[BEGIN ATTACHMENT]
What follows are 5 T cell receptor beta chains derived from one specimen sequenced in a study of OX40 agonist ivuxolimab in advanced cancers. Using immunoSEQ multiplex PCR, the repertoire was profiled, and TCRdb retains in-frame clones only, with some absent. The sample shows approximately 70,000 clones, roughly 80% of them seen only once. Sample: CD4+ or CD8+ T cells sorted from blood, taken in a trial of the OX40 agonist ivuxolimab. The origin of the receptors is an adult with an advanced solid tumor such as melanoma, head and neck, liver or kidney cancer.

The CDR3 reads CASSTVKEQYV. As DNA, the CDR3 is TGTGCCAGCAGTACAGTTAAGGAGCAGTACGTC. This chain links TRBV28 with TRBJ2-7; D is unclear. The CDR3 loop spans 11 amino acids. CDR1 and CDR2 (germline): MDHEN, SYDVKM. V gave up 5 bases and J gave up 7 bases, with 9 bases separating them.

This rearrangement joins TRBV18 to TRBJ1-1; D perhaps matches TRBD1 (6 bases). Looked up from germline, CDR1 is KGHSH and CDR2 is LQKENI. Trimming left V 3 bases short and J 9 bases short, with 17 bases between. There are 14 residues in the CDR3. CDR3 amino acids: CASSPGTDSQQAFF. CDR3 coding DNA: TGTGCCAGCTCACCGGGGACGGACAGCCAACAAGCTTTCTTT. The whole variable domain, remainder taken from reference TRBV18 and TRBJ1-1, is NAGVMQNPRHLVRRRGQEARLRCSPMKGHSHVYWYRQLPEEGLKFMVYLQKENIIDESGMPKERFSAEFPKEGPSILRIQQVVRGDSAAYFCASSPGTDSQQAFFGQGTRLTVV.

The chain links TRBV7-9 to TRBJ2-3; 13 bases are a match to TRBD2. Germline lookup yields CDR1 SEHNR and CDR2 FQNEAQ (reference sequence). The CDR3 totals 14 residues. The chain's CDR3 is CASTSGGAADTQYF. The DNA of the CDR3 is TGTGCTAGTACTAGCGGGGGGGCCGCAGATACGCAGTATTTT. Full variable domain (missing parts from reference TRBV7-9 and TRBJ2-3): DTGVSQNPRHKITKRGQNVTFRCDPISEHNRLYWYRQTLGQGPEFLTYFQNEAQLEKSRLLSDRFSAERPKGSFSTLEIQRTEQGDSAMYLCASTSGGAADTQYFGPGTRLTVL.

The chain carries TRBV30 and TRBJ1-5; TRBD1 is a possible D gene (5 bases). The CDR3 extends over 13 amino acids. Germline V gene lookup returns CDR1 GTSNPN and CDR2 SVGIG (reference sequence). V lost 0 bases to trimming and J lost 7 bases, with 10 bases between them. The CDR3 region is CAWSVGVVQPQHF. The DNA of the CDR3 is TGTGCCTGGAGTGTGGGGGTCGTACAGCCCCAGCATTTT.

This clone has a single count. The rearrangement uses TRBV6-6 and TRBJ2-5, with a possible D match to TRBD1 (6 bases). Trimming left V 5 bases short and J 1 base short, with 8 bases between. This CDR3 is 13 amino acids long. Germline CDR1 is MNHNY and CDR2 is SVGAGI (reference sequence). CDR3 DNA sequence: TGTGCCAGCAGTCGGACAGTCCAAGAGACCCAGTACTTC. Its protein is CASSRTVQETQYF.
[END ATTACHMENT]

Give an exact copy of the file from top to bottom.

What follows are 5 T cell receptor beta chains derived from one specimen sequenced in a study of OX40 agonist ivuxolimab in advanced cancers. Using immunoSEQ multiplex PCR, the repertoire was profiled, and TCRdb retains in-frame clones only, with some absent. The sample shows approximately 70,000 clones, roughly 80% of them seen only once. Sample: CD4+ or CD8+ T cells sorted from blood, taken in a trial of the OX40 agonist ivuxolimab. The origin of the receptors is an adult with an advanced solid tumor such as melanoma, head and neck, liver or kidney cancer.

The CDR3 reads CASSTVKEQYV. As DNA, the CDR3 is TGTGCCAGCAGTACAGTTAAGGAGCAGTACGTC. This chain links TRBV28 with TRBJ2-7; D is unclear. The CDR3 loop spans 11 amino acids. CDR1 and CDR2 (germline): MDHEN, SYDVKM. V gave up 5 bases and J gave up 7 bases, with 9 bases separating them.

This rearrangement joins TRBV18 to TRBJ1-1; D perhaps matches TRBD1 (6 bases). Looked up from germline, CDR1 is KGHSH and CDR2 is LQKENI. Trimming left V 3 bases short and J 9 bases short, with 17 bases between. There are 14 residues in the CDR3. CDR3 amino acids: CASSPGTDSQQAFF. CDR3 coding DNA: TGTGCCAGCTCACCGGGGACGGACAGCCAACAAGCTTTCTTT. The whole variable domain, remainder taken from reference TRBV18 and TRBJ1-1, is NAGVMQNPRHLVRRRGQEARLRCSPMKGHSHVYWYRQLPEEGLKFMVYLQKENIIDESGMPKERFSAEFPKEGPSILRIQQVVRGDSAAYFCASSPGTDSQQAFFGQGTRLTVV.

The chain links TRBV7-9 to TRBJ2-3; 13 bases are a match to TRBD2. Germline lookup yields CDR1 SEHNR and CDR2 FQNEAQ (reference sequence). The CDR3 totals 14 residues. The chain's CDR3 is CASTSGGAADTQYF. The DNA of the CDR3 is TGTGCTAGTACTAGCGGGGGGGCCGCAGATACGCAGTATTTT. Full variable domain (missing parts from reference TRBV7-9 and TRBJ2-3): DTGVSQNPRHKITKRGQNVTFRCDPISEHNRLYWYRQTLGQGPEFLTYFQNEAQLEKSRLLSDRFSAERPKGSFSTLEIQRTEQGDSAMYLCASTSGGAADTQYFGPGTRLTVL.

The chain carries TRBV30 and TRBJ1-5; TRBD1 is a possible D gene (5 bases). The CDR3 extends over 13 amino acids. Germline V gene lookup returns CDR1 GTSNPN and CDR2 SVGIG (reference sequence). V lost 0 bases to trimming and J lost 7 bases, with 10 bases between them. The CDR3 region is CAWSVGVVQPQHF. The DNA of the CDR3 is TGTGCCTGGAGTGTGGGGGTCGTACAGCCCCAGCATTTT.

This clone has a single count. The rearrangement uses TRBV6-6 and TRBJ2-5, with a possible D match to TRBD1 (6 bases). Trimming left V 5 bases short and J 1 base short, with 8 bases between. This CDR3 is 13 amino acids long. Germline CDR1 is MNHNY and CDR2 is SVGAGI (reference sequence). CDR3 DNA sequence: TGTGCCAGCAGTCGGACAGTCCAAGAGACCCAGTACTTC. Its protein is CASSRTVQETQYF.